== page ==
I find peace, quiet and solitude in the West Desert of Utah along with great photographic opportunities. Everything about it fascinates me. I hope to explore more of it soon.

Mia

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About Mia McPherson

I am a nature lover, wildlife watcher and a bird photographer. I first become serious about bird photography when I moved to Florida in 2004 and it wasn’t long before I was hooked (addicted is more like it). My move to the Salt Lake area of Utah was a great opportunity to continue observing their behavior and to pursue my passion for photographing birds.

12 Comments

  1. Wonderful images and interesting to see the west Utah high deserts as they look very similar to the some of high desert plateau’s we have within a 1 hour drive out side of Tucson.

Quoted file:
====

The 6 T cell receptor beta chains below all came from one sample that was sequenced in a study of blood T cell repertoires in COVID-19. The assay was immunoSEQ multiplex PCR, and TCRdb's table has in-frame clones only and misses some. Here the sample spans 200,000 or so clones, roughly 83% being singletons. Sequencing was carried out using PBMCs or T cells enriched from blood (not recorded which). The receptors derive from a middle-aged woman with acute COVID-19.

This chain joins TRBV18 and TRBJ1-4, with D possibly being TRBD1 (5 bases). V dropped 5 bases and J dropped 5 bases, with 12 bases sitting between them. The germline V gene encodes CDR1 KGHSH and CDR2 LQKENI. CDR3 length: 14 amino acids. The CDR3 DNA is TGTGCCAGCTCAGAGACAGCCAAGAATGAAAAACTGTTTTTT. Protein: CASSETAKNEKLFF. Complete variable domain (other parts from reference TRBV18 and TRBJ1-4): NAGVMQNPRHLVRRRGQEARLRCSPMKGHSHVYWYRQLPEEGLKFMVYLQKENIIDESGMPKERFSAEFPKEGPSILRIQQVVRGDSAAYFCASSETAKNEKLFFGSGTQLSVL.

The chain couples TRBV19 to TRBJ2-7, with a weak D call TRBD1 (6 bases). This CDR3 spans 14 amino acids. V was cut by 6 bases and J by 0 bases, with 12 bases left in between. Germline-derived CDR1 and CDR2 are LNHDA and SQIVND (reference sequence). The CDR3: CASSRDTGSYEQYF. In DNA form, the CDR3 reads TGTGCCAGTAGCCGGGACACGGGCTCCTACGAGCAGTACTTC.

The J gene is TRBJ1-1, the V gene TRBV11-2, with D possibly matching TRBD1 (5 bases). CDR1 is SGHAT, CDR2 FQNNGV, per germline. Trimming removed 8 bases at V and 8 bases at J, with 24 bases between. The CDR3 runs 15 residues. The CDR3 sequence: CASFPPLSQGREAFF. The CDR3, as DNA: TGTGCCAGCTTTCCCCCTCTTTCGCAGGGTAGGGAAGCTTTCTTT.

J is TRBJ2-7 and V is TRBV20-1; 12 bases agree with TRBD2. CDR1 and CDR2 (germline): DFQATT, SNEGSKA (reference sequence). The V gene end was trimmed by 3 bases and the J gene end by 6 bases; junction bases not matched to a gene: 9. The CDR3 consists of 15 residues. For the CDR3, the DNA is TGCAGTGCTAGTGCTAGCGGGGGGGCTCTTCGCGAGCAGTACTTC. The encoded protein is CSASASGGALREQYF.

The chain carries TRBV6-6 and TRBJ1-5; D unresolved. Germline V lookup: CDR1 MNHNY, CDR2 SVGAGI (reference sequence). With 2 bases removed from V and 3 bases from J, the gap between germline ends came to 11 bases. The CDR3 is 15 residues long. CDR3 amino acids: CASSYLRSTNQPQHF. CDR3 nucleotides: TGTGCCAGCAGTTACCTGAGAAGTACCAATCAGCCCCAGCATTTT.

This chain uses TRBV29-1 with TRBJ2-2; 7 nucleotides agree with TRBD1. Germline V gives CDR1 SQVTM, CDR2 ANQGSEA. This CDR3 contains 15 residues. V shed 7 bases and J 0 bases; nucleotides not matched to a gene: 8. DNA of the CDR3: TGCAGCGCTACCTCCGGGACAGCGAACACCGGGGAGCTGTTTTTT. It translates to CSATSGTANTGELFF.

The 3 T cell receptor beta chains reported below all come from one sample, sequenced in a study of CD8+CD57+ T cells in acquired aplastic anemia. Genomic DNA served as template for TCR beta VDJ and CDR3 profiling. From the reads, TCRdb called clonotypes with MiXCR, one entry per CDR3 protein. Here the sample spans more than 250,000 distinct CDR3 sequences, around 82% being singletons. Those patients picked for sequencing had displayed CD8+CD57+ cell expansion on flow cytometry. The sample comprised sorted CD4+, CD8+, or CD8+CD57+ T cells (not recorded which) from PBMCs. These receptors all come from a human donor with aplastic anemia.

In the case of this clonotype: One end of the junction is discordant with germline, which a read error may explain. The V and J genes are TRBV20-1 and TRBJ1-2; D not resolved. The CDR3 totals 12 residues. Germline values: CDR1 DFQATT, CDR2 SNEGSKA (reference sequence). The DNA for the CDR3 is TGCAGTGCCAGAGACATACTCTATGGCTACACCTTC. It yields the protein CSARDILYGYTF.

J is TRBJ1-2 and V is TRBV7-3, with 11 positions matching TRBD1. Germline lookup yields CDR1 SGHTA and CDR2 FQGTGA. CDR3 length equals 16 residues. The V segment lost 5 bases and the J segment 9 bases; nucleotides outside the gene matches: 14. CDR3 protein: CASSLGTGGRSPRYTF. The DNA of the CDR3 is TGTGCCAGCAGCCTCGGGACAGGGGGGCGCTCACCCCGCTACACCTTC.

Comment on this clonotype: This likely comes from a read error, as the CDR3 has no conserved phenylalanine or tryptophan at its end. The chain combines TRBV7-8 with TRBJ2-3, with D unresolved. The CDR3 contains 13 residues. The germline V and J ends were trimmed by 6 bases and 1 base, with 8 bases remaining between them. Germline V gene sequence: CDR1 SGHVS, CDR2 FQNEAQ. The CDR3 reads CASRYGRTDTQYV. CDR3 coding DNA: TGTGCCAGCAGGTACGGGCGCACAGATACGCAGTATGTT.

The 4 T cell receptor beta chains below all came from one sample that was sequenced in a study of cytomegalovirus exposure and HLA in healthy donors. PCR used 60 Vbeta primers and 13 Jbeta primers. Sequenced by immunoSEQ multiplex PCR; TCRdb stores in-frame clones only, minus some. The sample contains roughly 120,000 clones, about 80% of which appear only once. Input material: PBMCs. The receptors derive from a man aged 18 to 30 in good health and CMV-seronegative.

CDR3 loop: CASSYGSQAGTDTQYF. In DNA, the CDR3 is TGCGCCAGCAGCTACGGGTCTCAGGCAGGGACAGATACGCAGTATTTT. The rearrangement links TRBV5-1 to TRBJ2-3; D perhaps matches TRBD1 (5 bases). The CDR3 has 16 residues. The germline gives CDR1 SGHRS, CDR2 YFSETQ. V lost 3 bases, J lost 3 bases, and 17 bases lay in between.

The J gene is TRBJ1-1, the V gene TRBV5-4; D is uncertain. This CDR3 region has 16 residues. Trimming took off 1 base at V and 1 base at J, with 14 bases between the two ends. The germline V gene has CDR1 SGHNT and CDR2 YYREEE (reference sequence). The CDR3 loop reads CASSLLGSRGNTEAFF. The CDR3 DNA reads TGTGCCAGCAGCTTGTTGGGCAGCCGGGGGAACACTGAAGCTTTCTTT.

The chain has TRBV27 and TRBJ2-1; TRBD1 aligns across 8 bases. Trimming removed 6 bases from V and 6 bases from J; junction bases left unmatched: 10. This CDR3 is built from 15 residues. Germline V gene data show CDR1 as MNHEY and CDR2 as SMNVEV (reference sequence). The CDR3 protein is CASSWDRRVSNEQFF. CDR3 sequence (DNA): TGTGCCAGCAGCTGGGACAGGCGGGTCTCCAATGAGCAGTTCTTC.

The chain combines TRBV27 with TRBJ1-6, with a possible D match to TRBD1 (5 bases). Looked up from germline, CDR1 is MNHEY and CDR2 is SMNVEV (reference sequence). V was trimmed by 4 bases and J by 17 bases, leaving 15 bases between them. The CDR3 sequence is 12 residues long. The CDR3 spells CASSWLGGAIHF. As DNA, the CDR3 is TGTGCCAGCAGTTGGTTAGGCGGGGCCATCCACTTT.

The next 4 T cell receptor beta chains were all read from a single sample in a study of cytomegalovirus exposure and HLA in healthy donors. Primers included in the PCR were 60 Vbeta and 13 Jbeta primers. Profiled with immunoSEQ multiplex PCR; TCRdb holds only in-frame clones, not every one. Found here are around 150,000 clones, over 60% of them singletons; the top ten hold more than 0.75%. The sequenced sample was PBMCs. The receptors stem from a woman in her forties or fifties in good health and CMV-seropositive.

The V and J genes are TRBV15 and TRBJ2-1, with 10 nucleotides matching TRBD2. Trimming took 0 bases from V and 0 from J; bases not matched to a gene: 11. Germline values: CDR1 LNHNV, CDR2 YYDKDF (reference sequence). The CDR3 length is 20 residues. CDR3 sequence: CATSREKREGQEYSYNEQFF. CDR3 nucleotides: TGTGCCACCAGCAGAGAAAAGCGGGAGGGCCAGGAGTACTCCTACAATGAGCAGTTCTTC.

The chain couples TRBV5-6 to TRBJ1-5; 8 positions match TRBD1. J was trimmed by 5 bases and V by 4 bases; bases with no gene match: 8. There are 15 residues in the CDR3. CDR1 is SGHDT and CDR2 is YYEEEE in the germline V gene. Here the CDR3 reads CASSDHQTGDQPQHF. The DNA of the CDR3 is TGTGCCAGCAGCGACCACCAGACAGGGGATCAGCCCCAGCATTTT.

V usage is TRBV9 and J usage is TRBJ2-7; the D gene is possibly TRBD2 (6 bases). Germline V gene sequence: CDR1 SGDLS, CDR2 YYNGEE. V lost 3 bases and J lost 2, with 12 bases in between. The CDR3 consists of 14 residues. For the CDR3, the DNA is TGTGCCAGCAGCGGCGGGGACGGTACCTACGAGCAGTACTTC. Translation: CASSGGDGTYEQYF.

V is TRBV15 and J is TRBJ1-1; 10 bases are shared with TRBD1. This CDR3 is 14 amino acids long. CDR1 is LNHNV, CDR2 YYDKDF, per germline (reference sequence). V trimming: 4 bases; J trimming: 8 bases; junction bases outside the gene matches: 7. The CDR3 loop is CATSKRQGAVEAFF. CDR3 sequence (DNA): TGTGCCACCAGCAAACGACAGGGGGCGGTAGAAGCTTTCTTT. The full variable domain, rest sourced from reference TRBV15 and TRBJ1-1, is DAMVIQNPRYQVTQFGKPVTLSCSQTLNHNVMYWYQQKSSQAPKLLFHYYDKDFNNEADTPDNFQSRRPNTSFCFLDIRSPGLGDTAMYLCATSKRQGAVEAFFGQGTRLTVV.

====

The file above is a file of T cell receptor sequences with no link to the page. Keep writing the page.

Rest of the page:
• Hi Jim,

      I’m heading to the west desert this morning hoping to see and photograph Golden Eagles, Ferruginous Hawks and anything else I might see. I used to live south of Tuscon and love that area.

  2. I have never been to Utah before so seeing a small, but stunning part of the state delights me. I can understand why this area is one of your favorite places to visit. Lovely scenic images and glorious wildlife captures. Fantastic post!

  3. I can certainly see why you find peace and solitude in this magnificent looking place!

  4. Wonderful photos as usual Mia! Looks like a lovely place to visit.

  5. What a scene! It’s a stunning landscape accented so nicely by the creatures that call it home. The deserts do have such a tranquility to them, and so much beauty.

  6. Wonderful images Mia. What a wonderful looking place.